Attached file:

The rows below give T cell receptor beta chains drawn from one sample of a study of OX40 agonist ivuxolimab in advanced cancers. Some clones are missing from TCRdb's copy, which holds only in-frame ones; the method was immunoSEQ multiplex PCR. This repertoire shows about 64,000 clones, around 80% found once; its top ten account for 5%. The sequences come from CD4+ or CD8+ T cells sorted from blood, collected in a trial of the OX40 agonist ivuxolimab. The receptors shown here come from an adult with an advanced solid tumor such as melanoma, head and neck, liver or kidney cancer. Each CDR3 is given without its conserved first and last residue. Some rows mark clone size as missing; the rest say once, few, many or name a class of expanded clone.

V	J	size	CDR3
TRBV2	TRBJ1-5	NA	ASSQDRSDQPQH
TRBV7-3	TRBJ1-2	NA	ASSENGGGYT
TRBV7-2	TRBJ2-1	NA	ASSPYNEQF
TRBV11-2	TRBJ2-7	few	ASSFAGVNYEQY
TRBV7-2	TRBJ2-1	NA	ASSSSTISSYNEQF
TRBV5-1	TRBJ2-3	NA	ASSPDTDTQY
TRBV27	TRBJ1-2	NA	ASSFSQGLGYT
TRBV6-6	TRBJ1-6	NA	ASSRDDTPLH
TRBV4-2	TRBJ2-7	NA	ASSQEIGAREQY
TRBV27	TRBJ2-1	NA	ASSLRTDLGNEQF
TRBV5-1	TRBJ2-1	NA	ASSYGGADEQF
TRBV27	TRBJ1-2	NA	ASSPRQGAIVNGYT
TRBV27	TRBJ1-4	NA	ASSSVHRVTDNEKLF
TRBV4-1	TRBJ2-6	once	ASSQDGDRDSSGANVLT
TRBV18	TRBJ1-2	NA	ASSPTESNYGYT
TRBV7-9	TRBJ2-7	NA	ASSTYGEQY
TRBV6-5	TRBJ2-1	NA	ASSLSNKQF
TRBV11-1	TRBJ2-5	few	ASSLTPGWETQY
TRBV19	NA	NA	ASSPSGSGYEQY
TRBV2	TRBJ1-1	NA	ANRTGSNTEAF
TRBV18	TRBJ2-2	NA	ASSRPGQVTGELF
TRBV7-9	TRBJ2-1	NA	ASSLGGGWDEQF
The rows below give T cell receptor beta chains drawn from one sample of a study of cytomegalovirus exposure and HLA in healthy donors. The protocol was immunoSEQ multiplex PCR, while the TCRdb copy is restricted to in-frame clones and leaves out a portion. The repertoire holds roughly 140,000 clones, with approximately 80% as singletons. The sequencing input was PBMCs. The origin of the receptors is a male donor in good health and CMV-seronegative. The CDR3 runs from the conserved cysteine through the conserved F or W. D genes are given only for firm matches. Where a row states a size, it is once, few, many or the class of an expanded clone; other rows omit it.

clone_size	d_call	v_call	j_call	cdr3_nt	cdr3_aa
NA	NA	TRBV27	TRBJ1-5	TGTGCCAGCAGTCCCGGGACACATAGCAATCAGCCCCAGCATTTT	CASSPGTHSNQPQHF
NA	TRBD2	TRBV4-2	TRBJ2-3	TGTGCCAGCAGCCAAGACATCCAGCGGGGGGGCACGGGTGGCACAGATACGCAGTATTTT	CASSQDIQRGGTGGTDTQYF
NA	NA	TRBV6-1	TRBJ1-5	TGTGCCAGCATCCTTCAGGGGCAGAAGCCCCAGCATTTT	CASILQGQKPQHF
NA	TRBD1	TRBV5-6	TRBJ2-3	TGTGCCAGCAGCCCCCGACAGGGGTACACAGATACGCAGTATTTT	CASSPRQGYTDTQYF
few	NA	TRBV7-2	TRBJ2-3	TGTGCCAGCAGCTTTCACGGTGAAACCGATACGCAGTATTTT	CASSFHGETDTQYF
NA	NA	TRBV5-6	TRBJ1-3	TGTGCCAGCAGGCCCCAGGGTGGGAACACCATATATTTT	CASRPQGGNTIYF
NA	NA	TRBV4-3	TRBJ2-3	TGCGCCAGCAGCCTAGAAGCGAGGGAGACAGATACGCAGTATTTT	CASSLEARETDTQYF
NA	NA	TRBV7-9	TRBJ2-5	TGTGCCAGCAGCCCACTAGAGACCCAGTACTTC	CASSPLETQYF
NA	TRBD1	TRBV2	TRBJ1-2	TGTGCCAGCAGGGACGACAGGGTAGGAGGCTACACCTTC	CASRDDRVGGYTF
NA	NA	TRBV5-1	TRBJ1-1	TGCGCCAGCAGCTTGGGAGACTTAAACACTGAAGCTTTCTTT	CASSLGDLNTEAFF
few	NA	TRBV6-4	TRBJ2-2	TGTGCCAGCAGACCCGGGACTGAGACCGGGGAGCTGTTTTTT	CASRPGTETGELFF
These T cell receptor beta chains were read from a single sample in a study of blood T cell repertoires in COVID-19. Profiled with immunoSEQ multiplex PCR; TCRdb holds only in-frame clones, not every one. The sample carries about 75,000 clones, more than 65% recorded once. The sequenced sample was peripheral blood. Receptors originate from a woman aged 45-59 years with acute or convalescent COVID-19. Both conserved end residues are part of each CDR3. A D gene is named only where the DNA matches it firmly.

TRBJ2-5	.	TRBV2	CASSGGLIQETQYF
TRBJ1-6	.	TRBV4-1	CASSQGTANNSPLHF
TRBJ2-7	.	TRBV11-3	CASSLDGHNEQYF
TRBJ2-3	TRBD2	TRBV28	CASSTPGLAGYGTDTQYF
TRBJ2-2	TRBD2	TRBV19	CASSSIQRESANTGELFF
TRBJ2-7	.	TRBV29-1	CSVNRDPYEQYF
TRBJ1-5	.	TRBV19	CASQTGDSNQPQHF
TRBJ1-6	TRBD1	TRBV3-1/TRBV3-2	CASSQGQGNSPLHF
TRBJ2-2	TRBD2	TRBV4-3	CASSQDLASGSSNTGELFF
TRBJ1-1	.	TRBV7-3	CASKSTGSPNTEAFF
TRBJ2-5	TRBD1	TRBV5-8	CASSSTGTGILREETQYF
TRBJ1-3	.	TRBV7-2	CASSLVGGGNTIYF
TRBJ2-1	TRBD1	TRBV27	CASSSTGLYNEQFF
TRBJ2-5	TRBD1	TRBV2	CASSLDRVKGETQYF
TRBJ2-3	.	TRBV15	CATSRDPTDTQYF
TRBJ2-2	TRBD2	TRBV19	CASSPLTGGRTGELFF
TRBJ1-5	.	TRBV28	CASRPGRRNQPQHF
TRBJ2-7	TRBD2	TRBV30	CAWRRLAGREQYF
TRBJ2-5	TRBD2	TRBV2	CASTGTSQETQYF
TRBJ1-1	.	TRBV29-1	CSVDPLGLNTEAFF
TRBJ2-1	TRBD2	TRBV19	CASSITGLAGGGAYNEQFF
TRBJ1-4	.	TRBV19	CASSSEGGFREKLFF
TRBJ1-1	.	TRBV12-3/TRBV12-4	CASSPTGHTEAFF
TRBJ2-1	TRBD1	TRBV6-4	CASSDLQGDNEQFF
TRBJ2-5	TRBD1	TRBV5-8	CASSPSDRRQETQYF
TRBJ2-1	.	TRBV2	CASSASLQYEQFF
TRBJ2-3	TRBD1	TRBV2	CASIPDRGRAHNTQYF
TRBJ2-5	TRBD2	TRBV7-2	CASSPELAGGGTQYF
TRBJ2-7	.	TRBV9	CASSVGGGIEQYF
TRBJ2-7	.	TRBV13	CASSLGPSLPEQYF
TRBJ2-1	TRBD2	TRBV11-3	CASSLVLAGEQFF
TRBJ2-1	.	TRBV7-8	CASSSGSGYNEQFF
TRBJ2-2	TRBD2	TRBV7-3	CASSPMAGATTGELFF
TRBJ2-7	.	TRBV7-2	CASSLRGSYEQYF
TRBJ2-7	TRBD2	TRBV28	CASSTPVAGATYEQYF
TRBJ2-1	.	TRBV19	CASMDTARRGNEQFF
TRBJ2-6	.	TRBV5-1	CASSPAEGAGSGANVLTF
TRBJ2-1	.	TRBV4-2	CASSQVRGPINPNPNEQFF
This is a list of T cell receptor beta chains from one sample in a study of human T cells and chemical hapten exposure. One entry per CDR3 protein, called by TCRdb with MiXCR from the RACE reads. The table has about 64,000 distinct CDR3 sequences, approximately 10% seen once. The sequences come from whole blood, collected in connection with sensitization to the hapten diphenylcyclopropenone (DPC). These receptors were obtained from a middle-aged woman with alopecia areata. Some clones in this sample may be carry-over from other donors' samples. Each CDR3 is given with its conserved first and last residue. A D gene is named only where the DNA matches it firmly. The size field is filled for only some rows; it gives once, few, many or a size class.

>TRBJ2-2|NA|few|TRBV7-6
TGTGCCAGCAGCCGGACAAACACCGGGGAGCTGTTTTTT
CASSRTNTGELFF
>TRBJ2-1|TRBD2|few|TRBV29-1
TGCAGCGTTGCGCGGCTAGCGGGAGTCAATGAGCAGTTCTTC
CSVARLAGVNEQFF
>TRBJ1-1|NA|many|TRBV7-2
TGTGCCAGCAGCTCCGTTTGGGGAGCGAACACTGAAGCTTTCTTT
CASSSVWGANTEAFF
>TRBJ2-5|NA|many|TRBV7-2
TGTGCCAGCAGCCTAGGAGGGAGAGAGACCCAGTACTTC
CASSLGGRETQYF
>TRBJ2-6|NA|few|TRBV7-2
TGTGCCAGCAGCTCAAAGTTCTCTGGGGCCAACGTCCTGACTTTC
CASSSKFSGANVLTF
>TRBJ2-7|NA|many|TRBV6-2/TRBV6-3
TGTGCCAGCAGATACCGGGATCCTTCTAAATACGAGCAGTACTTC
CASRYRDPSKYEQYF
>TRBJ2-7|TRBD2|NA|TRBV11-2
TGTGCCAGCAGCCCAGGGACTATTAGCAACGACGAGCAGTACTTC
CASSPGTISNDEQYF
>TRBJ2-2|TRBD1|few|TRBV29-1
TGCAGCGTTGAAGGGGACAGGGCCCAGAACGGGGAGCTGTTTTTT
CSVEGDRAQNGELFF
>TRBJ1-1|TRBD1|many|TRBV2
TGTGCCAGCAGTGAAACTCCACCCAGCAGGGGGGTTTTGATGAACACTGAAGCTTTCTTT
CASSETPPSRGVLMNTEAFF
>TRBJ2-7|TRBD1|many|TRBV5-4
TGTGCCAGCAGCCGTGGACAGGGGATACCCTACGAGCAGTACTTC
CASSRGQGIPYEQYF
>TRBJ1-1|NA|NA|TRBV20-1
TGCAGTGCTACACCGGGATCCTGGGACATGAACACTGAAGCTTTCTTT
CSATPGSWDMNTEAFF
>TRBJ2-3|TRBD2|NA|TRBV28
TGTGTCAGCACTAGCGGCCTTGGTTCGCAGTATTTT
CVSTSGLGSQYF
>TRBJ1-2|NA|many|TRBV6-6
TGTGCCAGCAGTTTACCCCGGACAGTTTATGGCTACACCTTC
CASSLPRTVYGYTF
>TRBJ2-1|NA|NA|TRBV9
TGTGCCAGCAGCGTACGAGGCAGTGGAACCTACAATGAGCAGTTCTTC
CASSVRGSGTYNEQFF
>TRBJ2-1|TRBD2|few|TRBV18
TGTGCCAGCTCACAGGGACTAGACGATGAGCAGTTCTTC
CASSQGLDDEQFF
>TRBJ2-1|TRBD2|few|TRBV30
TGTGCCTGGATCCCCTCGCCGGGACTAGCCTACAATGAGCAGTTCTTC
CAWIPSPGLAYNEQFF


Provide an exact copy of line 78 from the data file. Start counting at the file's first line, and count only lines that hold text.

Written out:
>TRBJ2-2|NA|few|TRBV7-6